There is the gravedigger and grounds keeper, a taciturn sort, and Moon, who is an archaeologist endeavoring to find the grave of an ancient ancestor of the patron of the church.  He knows where those bones are, but has dug a hole with a tent over it to while away the summer hours until such time as he is to leave for other efforts, at which time he plans to miraculously locate the remains.

Tom and Moon become friends of the moment, Tom develops a fancy for the wife of the churchman, but realizes that it is not to be, that neither he nor she are ready for such a folly.

He finishes uncovering the painting, which is of a painting done 500 years ago, a typical doom theme, with sinners falling into hell, and the saintly arising to the heavens.

He regains his sanity and his inner peace while doing his work and interacting with the village inhabitants, packs up his tools, and goes home to London to his wife who know wants him back.

There was no great drama.  No great mystery. No great action of much of anything,  but simply a soothing book.  Loved it.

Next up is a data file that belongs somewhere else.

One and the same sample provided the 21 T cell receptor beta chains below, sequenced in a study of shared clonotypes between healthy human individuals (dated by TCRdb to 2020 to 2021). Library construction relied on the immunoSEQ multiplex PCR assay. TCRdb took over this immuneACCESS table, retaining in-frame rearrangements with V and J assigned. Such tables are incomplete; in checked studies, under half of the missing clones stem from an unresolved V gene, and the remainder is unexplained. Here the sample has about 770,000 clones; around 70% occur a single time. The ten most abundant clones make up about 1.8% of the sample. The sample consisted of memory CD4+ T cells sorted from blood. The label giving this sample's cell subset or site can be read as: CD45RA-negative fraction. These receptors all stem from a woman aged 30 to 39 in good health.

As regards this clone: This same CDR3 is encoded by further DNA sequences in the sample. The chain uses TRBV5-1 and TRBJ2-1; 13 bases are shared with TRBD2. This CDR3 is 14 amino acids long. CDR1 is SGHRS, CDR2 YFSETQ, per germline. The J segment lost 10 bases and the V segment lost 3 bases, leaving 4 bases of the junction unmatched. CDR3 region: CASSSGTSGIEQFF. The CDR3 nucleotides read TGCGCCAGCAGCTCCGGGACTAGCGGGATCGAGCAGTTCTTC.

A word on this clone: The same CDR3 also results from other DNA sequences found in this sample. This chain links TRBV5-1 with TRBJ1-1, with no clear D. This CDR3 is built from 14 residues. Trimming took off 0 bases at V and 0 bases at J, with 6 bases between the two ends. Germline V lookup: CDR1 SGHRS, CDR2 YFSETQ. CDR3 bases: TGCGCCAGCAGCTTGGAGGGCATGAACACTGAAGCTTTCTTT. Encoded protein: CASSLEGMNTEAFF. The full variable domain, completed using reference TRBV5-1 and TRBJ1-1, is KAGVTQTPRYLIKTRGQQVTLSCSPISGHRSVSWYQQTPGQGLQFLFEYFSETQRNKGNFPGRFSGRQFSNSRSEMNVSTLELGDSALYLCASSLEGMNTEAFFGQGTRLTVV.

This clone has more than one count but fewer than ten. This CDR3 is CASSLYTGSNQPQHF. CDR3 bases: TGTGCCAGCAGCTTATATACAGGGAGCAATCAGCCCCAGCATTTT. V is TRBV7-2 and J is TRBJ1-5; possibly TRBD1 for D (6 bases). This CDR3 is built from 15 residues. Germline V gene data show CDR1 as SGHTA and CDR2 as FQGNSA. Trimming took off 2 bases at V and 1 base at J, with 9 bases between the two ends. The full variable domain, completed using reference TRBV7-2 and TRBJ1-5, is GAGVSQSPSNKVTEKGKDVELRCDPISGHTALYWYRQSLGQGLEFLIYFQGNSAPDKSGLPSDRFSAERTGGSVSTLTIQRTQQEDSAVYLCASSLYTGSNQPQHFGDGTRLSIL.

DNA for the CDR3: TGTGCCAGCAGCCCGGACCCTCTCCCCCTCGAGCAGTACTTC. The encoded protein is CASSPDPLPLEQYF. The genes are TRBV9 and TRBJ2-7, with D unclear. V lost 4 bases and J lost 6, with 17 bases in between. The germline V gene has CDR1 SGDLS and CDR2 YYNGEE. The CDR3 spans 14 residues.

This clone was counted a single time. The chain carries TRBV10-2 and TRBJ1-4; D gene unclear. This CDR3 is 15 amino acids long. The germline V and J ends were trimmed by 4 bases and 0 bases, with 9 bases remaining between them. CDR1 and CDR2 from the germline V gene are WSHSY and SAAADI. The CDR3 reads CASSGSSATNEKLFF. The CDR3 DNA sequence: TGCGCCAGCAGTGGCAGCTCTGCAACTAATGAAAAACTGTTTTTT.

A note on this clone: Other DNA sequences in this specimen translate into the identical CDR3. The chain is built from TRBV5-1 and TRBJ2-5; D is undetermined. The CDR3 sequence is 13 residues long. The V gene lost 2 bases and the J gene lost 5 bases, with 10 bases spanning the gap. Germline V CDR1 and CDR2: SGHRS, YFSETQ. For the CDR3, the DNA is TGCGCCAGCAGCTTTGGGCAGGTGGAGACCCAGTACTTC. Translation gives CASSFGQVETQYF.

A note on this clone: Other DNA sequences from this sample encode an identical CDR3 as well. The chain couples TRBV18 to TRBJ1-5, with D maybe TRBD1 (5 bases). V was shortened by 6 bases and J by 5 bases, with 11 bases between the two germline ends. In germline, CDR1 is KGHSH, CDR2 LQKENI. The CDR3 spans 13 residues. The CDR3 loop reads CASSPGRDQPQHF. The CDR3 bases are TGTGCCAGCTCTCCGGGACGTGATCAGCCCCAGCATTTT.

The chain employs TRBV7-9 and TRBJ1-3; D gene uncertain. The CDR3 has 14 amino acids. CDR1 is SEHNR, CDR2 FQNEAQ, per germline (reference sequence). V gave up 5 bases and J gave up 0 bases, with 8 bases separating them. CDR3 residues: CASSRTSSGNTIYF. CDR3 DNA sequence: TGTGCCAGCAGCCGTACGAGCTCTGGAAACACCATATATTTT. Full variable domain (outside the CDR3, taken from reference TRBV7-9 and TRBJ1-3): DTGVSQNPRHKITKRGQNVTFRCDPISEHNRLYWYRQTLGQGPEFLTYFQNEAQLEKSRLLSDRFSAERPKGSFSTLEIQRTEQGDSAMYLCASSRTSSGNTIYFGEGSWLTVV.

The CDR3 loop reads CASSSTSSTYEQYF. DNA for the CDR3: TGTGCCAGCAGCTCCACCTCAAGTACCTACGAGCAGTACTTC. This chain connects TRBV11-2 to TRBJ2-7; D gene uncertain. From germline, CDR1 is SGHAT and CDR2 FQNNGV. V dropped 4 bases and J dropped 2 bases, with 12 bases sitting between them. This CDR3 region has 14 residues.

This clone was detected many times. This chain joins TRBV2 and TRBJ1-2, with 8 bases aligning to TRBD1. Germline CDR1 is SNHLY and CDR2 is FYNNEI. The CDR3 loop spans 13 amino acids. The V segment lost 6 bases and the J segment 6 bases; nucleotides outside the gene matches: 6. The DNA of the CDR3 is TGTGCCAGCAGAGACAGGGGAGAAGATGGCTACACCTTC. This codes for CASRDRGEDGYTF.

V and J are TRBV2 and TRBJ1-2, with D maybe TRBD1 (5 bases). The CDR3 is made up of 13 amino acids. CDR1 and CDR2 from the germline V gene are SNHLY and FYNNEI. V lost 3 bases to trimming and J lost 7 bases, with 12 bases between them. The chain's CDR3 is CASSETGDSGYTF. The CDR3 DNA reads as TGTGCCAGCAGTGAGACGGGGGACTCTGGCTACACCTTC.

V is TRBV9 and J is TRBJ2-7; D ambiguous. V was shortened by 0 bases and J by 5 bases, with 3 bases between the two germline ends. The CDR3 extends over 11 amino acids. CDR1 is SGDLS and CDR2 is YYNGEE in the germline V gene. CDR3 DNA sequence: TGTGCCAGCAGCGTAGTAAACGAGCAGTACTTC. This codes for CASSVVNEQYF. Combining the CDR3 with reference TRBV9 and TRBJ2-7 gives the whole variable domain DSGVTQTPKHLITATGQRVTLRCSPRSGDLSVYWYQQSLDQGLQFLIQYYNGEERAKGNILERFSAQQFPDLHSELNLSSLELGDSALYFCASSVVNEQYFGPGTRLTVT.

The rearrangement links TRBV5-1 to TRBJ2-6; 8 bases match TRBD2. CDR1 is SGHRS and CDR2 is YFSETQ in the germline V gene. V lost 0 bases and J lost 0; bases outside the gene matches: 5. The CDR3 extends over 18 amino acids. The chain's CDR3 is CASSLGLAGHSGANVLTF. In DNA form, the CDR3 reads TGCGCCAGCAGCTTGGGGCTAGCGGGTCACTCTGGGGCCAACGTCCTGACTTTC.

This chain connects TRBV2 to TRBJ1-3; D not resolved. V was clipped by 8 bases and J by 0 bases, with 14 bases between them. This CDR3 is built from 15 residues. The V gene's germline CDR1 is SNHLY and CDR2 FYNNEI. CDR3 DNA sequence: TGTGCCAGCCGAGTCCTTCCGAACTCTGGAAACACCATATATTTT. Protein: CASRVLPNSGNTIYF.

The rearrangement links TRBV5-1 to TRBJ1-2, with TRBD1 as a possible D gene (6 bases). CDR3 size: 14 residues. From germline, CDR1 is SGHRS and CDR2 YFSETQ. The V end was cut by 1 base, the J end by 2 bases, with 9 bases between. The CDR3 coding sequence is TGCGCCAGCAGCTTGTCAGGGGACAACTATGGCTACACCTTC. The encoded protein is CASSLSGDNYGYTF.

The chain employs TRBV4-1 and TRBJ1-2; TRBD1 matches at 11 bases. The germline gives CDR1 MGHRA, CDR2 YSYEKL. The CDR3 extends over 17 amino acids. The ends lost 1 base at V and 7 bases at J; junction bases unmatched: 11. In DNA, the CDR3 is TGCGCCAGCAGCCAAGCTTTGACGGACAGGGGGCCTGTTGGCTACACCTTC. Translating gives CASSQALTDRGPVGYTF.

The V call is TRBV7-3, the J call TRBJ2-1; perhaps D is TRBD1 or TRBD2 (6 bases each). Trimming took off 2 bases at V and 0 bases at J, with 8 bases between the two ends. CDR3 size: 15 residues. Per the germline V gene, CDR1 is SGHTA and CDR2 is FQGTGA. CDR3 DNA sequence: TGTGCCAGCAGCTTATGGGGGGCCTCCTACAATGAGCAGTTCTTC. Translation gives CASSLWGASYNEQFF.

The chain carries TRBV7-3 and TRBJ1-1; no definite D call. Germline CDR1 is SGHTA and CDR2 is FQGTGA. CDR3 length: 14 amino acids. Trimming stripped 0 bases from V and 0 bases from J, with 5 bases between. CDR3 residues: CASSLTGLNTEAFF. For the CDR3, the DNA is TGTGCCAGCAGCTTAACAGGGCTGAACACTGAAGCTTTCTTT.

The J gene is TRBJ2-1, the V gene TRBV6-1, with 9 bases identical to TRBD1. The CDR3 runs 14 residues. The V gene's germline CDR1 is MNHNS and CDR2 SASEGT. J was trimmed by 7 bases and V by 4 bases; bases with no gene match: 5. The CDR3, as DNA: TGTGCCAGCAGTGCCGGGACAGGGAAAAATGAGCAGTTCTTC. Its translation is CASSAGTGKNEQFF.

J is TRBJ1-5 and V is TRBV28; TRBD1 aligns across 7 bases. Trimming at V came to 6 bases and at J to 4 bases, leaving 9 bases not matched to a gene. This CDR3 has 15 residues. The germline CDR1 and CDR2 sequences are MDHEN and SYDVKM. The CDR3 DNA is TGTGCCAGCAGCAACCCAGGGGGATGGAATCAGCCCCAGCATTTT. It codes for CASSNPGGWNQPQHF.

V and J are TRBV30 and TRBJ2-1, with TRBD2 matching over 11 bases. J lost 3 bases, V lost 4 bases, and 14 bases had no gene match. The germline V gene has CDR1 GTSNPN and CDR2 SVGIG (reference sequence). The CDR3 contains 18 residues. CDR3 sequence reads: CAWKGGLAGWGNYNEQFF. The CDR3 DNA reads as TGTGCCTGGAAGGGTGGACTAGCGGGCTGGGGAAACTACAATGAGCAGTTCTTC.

You know, sometimes a book just tickles your funnybone. Is that two words?  Funny bone?  Well, whatever.  What. Ever.

Not sure just what the genre is, but it is about a particle physics scientist, a young woman, working with a university physics team, and and her boyfriend, an anthropologist at the same university.  The physics team has just created a void … a hole in the universe, which they have named Lack.  Well, this void has preferences.  It will accept certain items into its nothingness, but not others.  Alice fall out of love with the boyfriend, and into love with Lack, whose preference is not for her.

All kinds of folks, scientists and non-scientists alike try feeding items into Lack.  But the one thing it definitely doesn’t want is Alice.

The distinguished Italian scientists predicts that Lack will eventually close, he can see the signs already.  He also claims to have solved the riddle of Lack.  He says that

Cnsciousness creates reality.  Only when there is a mind to consider the world is there a world.  There’s no world where there isn’t a mentality to consider a world.  An example: there are subatomic particles as far as we are willing to look.  We create them.  Consciousness writes reality, in any direction it looks — past, future, big, small.  Wherever we look, we find reality forming in response.

Reality is unwilling to fully exist without an observer. If consciousness is required to confirm the new reality, you have to provide the consciousness too.  You can’t make just a whole new universe full of reality, without making the commitment to look at it.

So, the upshot is that Lack is a void with consciousness that wants to make a reality and so it uses the stuff that the folks are tossing into the void to create another world, or dimension, if you will.